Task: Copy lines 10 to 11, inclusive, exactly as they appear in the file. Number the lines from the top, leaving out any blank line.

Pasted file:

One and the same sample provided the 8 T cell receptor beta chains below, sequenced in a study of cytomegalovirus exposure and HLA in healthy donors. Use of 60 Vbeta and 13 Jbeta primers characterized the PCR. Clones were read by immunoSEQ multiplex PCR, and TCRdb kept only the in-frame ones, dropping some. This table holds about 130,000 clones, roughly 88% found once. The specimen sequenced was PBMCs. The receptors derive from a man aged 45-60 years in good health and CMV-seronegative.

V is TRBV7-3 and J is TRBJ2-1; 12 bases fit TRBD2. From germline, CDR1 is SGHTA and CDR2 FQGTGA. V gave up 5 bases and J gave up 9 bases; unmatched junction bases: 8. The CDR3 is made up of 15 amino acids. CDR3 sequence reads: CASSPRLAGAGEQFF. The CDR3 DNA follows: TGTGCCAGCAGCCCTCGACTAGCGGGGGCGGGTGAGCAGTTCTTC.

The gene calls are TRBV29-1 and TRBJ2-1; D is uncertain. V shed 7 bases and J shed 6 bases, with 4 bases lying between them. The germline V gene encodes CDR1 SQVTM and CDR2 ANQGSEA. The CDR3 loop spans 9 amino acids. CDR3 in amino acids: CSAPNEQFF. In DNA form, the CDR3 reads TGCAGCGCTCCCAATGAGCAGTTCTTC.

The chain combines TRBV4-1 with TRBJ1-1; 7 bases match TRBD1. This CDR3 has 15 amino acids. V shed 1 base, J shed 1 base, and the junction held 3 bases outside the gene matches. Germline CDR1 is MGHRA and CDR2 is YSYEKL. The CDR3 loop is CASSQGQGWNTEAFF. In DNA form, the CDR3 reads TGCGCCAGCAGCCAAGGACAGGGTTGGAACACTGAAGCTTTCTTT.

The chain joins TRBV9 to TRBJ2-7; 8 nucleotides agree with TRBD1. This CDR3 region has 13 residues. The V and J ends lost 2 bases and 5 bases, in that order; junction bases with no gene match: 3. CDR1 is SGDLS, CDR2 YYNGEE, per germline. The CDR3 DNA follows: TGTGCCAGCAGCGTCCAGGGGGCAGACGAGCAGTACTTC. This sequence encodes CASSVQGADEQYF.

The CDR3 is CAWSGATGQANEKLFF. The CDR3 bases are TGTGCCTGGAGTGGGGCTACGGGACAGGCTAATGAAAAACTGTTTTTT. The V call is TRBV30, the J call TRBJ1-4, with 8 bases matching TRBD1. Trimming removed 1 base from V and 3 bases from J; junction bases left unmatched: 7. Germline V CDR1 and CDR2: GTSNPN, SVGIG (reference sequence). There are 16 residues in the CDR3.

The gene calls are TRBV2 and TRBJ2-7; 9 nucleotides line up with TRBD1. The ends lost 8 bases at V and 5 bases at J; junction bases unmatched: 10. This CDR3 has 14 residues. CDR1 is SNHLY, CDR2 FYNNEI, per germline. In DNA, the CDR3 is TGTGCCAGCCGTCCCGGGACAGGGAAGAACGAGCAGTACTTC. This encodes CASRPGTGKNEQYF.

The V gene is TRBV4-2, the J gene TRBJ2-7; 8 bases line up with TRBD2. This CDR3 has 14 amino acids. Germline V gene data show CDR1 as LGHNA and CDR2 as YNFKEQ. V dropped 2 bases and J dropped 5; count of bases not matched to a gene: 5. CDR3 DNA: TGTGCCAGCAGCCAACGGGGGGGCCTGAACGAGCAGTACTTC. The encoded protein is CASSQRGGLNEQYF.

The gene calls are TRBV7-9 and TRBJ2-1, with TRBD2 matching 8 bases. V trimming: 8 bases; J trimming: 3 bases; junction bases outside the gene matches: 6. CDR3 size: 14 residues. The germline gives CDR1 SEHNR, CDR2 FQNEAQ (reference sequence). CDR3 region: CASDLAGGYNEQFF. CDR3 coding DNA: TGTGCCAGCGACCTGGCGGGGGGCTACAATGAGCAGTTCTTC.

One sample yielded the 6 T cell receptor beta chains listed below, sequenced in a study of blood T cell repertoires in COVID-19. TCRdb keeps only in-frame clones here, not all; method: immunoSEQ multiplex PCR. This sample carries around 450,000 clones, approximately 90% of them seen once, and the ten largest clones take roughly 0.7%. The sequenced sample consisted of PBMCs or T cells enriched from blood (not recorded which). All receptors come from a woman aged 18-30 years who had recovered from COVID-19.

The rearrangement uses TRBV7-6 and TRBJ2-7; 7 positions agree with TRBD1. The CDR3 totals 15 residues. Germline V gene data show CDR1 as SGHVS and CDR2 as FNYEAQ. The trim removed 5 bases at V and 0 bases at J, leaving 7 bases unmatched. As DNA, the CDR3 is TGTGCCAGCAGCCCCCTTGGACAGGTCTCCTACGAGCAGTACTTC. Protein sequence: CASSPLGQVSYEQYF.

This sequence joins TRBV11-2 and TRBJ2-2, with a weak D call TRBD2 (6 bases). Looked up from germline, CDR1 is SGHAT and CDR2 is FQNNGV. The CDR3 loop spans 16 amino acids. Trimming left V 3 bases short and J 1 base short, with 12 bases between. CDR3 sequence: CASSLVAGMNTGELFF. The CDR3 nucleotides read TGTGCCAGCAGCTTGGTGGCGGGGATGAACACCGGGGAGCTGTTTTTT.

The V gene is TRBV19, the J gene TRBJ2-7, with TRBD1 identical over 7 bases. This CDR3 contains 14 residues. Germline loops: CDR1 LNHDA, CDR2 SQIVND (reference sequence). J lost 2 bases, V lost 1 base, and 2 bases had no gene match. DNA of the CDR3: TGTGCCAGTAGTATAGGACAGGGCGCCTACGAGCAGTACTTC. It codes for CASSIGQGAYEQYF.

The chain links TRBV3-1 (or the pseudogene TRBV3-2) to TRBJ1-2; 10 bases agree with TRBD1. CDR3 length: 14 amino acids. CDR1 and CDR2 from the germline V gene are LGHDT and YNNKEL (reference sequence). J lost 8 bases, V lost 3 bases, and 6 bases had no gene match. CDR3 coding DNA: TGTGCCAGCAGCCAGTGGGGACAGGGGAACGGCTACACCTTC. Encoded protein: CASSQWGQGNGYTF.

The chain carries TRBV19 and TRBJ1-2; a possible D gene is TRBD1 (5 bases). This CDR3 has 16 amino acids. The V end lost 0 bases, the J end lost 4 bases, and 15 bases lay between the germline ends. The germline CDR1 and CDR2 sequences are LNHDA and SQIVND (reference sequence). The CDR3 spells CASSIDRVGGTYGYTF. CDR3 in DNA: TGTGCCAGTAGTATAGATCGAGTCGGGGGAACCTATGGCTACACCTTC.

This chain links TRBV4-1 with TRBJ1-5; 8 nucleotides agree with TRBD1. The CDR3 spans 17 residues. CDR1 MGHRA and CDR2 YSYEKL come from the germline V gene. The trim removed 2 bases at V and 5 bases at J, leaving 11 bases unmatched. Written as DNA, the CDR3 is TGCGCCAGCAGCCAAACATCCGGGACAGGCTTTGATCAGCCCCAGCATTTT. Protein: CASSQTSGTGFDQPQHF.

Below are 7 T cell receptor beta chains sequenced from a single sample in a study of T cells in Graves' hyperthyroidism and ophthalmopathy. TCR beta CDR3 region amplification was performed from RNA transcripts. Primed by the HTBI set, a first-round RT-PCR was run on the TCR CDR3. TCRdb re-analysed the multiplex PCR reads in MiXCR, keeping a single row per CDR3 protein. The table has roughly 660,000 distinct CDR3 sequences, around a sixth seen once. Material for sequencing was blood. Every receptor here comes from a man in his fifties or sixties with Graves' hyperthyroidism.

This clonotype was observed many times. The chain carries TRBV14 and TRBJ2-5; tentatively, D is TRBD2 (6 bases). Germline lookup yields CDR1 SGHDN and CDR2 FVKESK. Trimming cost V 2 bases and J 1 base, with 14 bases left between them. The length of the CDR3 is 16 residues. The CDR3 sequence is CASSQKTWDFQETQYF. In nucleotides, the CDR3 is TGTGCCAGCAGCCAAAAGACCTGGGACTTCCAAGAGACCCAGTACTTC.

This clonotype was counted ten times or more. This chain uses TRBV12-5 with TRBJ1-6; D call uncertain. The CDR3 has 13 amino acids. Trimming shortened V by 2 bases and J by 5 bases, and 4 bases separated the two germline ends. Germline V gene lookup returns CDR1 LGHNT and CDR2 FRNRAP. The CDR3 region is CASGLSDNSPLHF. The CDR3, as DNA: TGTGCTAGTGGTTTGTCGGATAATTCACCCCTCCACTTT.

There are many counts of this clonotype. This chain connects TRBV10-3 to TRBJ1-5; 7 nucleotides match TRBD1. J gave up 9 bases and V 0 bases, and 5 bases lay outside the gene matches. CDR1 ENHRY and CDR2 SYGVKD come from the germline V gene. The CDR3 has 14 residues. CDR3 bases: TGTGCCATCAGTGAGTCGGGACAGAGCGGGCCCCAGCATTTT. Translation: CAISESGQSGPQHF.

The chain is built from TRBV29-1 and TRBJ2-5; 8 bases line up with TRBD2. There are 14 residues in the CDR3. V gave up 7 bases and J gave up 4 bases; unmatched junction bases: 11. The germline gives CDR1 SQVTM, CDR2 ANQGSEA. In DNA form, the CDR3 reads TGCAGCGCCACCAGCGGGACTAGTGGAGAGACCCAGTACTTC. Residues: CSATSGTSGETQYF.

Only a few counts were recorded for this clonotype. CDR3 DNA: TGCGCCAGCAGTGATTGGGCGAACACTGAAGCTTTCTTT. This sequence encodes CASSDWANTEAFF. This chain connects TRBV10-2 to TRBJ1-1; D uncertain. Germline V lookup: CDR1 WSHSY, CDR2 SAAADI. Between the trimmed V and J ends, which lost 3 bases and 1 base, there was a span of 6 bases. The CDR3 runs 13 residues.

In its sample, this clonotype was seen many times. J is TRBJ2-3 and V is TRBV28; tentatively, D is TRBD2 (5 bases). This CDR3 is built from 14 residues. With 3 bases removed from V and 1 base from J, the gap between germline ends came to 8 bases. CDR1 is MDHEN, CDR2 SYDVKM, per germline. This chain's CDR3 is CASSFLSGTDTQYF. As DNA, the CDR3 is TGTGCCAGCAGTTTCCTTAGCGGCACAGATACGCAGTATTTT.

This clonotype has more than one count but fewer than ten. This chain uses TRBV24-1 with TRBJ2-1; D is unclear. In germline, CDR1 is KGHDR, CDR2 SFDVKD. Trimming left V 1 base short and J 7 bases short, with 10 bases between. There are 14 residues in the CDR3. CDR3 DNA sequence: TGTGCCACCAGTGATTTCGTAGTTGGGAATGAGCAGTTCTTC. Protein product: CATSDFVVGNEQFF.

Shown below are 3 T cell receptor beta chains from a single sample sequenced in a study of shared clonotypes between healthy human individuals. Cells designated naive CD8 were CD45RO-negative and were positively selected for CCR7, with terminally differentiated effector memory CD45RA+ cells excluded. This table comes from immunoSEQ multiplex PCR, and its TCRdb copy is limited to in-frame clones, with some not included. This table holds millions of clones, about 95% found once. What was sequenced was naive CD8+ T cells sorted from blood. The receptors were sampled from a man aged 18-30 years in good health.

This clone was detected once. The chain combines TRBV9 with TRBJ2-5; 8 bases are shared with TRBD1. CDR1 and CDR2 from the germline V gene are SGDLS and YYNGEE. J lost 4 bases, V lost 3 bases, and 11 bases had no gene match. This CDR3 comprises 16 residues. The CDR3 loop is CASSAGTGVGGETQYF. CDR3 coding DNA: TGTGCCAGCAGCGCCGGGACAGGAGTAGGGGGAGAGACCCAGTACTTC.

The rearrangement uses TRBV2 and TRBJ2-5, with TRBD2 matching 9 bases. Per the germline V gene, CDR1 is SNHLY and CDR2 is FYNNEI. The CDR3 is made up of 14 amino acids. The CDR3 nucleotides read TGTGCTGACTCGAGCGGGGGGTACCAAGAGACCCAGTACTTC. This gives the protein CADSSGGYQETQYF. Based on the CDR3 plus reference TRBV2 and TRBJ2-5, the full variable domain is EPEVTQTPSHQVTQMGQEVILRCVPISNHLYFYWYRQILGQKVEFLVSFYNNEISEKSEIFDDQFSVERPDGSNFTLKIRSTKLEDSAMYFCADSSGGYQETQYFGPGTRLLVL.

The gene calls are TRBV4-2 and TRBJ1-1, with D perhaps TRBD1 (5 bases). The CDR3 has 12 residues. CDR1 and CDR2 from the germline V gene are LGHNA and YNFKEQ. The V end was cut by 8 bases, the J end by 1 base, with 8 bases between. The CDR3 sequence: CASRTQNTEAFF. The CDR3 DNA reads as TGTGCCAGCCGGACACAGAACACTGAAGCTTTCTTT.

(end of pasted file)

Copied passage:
One sample yielded the 6 T cell receptor beta chains listed below, sequenced in a study of blood T cell repertoires in COVID-19. TCRdb keeps only in-frame clones here, not all; method: immunoSEQ multiplex PCR. This sample carries around 450,000 clones, approximately 90% of them seen once, and the ten largest clones take roughly 0.7%. The sequenced sample consisted of PBMCs or T cells enriched from blood (not recorded which). All receptors come from a woman aged 18-30 years who had recovered from COVID-19.

The rearrangement uses TRBV7-6 and TRBJ2-7; 7 positions agree with TRBD1. The CDR3 totals 15 residues. Germline V gene data show CDR1 as SGHVS and CDR2 as FNYEAQ. The trim removed 5 bases at V and 0 bases at J, leaving 7 bases unmatched. As DNA, the CDR3 is TGTGCCAGCAGCCCCCTTGGACAGGTCTCCTACGAGCAGTACTTC. Protein sequence: CASSPLGQVSYEQYF.